“Sometimes, in this troubled world of ours, we forget that love is all around us. We imagine the worst of other people and withdraw into our own shells. But try this simple test: Stand still in any crowded place and watch the people around you. Within a very short time, you will begin to see love, and you will see it over and over and over. A young mother talking to her child, a couple laughing together as they walk by, an older man holding the door for a stranger — small signs of love are everywhere. The more you look, the more you will see. Love is literally everywhere. We are surrounded by love.”

In the words of the spiritual educator Cynthia Bourgeault, “Our great mistake is that we tie hope to outcome.” If we can see a likely path to our desired outcome, we have hope; if we can see no possible path to our desired outcome, we have despair. If we are unsure whether there is a possible path or not, we keep hope alive, but it remains vulnerable to defeat if that path is closed.

When our prime motive is love, a different logic comes into play. We find courage and confidence — not in the likelihood of a good outcome, but in our commitment to love. Love may or may not provide a way through to a solution to our predicament, but it will provide a way forward in our predicament, one step into the unknown at a time. Sustained by this fierce love (as my friend Jacqui Lewis calls it), we may persevere long enough that, to our surprise, a new way may appear where there had been no way. At that point, we will have reasons for hope again. But, even if hope never returns, we will live by love through our final breath.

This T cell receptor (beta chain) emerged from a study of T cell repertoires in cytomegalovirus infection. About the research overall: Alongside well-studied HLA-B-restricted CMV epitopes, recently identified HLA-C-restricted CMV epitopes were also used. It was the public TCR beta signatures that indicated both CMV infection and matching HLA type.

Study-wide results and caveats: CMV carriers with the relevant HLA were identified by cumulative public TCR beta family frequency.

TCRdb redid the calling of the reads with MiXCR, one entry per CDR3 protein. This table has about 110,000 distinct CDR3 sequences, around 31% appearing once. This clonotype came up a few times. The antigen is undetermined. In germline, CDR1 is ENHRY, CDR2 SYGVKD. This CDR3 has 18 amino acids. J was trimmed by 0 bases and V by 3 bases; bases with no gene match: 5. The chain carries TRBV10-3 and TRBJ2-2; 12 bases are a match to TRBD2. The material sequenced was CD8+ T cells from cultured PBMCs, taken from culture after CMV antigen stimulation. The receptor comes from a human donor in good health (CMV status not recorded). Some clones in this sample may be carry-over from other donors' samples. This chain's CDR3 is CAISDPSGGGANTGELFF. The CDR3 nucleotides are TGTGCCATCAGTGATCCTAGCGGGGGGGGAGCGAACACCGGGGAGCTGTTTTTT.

To put it differently, even if we lose hope for a good outcome, we need not lose hope of being good people, as we are able: courageous, wise, kind, loving, “in defiance of all that is bad around us”. When we subtract from conventional understandings of hope, all comforting optimism about future outcomes, the “hope against hope” that remains looks even larger, even more beautiful and more powerful. Standing “on the brink of oblivion” (to use Ernst Becker’s phrase) we feel arising within us this sustained declaration: we will live as beautifully, bravely, and kindly as we can as long as we can, no matter how ugly, scary, and mean the world becomes, even if failure and death seem inevitable.

In fact, it is only in the context of failure and death that this virtue develops. That’s why Richard Rohr describes this kind of hope as “the fruit of a learned capacity to suffer wisely and generously. You come out much larger and that largeness becomes your hope”. My friends have been asking me lately “Do you have hope?” What can I say? Here’s what I’ll say going forward: It depends on how you define hope. Hope is complicated. But writing this book is helping me to see that even if hope fails, something bigger can replace it, and that is love.

This is an edited extract from Life After Doom: Wisdom and courage for a world falling apart by Brian McLaren, published by Hodder & Stoughton at £16.99 (Church Times £13.59); 978-1-3998-1417-1.